But the 64-year-old ex-commando was blissfully unaware of the potentially-explosive situation for 40 years.
It only came to light when renovation work forced him out of his home in Tantallon Road, Shawlands, Glasgow. For when workmen moved in, they found an unexploded incendiary bomb lying among the rubble of a fallen ceiling.
The building was sealed off and police took the bomb away.
Mr McGeachy, who was decorated by Marshall Tito of Yugoslavia for bravery, said yesterday: "The first I knew was when the police told me. But I remember my mother telling me a German landmine was dropped nearby. If I had known about the bomb I'd have been out of there like a shot."
John's father, Thomas Paterson McGeachy (1919-1994) served in the Navy during World War II and was sent to Italy. From about the mid-1930s the family lived in a large tenement at 10 Tantallon Road, Glasgow, close to Queen's Park (Shawlands).
John hardly ever spoke about his father and the story about the bomb was unknown until John Neil Munro dug op this article in 2022. Also Tommy having been decorated by Marshall Tito is news for everyone.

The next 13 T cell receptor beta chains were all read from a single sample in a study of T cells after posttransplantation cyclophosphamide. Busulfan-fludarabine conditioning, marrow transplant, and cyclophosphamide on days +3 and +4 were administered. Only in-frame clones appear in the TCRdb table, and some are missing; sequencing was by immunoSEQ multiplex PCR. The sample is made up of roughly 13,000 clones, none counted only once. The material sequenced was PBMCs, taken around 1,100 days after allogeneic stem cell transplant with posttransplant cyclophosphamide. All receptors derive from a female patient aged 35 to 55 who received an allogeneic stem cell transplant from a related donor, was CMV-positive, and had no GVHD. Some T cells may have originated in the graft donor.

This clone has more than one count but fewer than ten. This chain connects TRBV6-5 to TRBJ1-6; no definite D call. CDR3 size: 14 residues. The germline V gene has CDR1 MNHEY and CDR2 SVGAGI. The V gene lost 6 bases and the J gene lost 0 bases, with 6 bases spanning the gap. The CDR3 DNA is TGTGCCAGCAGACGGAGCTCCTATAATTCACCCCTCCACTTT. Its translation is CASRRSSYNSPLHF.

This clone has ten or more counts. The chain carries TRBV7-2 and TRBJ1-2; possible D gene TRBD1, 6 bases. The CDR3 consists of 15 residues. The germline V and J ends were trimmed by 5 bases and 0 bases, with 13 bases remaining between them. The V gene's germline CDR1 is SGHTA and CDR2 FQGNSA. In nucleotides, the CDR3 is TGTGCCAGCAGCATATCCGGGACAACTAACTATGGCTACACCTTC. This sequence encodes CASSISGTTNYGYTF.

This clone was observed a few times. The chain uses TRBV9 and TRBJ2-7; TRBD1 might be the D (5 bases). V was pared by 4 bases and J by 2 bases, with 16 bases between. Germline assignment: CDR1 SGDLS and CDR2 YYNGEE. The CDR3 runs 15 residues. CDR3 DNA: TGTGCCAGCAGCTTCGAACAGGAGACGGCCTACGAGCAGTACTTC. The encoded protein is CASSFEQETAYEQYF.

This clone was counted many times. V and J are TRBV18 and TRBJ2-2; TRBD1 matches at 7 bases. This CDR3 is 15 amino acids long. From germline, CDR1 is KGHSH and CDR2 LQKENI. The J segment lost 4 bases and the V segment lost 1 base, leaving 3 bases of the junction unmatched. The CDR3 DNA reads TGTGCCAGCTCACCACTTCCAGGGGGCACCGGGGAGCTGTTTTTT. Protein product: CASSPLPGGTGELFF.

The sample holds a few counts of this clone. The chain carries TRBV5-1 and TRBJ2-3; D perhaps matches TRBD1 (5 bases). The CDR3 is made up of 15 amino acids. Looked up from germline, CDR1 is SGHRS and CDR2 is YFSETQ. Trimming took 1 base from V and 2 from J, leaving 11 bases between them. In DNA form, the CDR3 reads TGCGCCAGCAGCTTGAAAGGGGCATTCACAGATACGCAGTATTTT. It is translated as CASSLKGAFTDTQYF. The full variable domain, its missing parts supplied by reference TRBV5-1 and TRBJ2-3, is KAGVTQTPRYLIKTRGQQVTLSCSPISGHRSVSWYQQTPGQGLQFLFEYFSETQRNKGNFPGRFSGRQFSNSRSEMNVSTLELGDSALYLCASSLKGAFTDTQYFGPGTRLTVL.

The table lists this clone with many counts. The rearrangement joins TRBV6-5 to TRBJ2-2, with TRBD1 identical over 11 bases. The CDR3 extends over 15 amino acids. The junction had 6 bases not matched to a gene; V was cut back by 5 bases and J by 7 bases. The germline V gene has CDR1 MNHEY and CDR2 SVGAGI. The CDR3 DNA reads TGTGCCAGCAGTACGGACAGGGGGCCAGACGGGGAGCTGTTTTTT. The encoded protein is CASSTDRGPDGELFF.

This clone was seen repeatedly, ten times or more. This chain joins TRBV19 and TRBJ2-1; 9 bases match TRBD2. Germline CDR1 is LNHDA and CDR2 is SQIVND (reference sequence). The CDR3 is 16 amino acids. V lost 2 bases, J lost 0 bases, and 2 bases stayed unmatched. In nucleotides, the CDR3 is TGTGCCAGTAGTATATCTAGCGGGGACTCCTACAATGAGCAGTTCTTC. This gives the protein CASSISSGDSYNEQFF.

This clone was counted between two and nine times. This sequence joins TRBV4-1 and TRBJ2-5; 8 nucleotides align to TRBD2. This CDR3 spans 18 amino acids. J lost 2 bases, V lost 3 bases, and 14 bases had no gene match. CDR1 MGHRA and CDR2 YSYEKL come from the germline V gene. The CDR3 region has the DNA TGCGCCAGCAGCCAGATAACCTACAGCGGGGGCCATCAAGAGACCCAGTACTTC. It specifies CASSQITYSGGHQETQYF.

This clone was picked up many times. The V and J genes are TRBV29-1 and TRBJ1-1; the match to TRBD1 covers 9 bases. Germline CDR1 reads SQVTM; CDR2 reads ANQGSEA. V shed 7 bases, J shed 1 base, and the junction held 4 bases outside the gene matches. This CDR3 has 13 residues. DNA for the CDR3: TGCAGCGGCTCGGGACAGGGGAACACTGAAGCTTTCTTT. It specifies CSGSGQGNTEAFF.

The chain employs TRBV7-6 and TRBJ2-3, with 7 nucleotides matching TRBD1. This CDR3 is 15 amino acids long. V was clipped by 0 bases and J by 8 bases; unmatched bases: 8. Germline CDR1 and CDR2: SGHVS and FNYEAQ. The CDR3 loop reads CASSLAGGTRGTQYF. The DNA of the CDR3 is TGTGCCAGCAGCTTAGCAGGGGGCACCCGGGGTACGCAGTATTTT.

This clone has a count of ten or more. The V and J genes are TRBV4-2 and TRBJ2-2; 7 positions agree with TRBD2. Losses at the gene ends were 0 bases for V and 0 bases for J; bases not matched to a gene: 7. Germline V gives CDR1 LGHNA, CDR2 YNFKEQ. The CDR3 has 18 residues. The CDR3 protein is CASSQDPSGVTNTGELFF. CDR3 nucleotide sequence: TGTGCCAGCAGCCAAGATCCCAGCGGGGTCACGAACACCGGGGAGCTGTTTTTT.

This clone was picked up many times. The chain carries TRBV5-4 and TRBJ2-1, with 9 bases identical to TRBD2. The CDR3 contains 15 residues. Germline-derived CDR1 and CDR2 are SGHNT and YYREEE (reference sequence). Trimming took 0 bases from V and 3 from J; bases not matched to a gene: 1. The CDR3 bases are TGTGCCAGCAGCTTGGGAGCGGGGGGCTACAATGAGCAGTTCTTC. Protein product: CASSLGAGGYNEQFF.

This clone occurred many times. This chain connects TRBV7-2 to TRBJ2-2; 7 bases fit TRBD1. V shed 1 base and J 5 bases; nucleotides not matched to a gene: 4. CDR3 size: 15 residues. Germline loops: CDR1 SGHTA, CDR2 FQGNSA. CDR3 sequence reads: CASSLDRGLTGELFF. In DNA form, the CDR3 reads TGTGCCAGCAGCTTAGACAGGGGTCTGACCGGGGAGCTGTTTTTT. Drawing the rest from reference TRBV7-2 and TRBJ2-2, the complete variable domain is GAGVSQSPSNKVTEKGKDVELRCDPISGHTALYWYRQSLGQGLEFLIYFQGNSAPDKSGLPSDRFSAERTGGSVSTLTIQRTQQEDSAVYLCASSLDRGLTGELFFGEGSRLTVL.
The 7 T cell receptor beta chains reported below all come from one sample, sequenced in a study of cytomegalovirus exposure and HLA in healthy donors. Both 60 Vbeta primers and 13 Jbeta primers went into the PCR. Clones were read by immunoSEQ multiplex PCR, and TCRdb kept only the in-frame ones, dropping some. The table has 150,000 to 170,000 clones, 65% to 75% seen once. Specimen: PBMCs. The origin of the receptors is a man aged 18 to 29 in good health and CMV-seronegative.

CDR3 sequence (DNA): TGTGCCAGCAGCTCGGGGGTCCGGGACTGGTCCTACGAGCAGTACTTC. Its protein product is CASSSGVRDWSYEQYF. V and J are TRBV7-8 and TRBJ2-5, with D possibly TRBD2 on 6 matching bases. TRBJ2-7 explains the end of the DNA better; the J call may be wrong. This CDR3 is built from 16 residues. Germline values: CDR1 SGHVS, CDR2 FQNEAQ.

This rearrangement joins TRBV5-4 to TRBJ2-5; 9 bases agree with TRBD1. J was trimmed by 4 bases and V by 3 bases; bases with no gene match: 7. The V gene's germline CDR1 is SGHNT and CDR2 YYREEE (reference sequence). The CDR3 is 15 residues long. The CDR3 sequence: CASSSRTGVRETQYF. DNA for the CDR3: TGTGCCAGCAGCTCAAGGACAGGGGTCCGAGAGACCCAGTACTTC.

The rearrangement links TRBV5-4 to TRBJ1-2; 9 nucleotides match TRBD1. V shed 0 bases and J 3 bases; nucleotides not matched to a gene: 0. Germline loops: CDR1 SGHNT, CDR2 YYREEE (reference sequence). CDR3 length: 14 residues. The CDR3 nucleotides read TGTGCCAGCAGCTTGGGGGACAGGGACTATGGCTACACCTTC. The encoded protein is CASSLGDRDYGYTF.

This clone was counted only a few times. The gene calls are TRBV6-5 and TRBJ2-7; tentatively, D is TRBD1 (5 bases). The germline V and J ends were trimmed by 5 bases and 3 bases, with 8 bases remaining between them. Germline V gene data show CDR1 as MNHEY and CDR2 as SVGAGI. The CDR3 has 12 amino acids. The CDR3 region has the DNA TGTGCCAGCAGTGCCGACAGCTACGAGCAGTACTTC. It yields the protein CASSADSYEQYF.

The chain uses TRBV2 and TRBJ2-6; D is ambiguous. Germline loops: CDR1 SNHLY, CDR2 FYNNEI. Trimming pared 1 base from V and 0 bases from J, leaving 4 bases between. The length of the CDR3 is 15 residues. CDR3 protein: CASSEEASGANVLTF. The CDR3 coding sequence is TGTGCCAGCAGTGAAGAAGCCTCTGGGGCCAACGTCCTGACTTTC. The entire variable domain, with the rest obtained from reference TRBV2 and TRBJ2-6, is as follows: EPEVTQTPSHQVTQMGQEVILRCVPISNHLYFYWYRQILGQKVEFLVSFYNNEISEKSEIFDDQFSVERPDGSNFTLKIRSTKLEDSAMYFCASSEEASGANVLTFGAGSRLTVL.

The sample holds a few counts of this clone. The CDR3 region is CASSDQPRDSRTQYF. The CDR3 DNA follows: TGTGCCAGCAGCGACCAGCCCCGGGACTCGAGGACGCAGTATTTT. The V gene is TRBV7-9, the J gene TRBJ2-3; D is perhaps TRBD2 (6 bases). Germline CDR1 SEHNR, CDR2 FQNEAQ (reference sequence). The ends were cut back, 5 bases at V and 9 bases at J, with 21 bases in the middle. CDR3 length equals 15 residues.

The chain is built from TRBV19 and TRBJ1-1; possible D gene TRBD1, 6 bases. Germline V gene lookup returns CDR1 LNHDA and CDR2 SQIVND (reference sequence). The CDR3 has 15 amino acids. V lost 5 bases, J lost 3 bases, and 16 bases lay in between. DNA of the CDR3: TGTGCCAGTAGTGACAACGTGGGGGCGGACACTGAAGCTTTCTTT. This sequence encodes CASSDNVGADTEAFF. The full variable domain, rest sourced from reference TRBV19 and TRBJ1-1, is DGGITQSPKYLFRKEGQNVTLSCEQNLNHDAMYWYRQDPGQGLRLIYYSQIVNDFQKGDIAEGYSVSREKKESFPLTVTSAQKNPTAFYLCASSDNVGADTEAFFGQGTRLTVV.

I found one relevant quote in this context when John spoke to Mojo's Nick Coleman in 1994:
"The war ruined everything for him, though. Completely fucked him." He frowns and hammers it out like racing odds. "Flying up some beach you've never seen before, in heat you've never experienced before, on benzedrine you've never taken before, and you're going to shoot some cunt you don't even know and your best mate right beside you getting his head shot off. Fuck that. When he came back he could only think of having a good time. Didn't want to work. And as far as I can see he lost faith in the whole of society. He was a very sweet man but the war just destroyed his brain, took his illusions away, his innocence. He became a singer. Sang for the British Forces Network blah blah blah, went pro and flew about the boards in the variety theatres." He died about six months ago.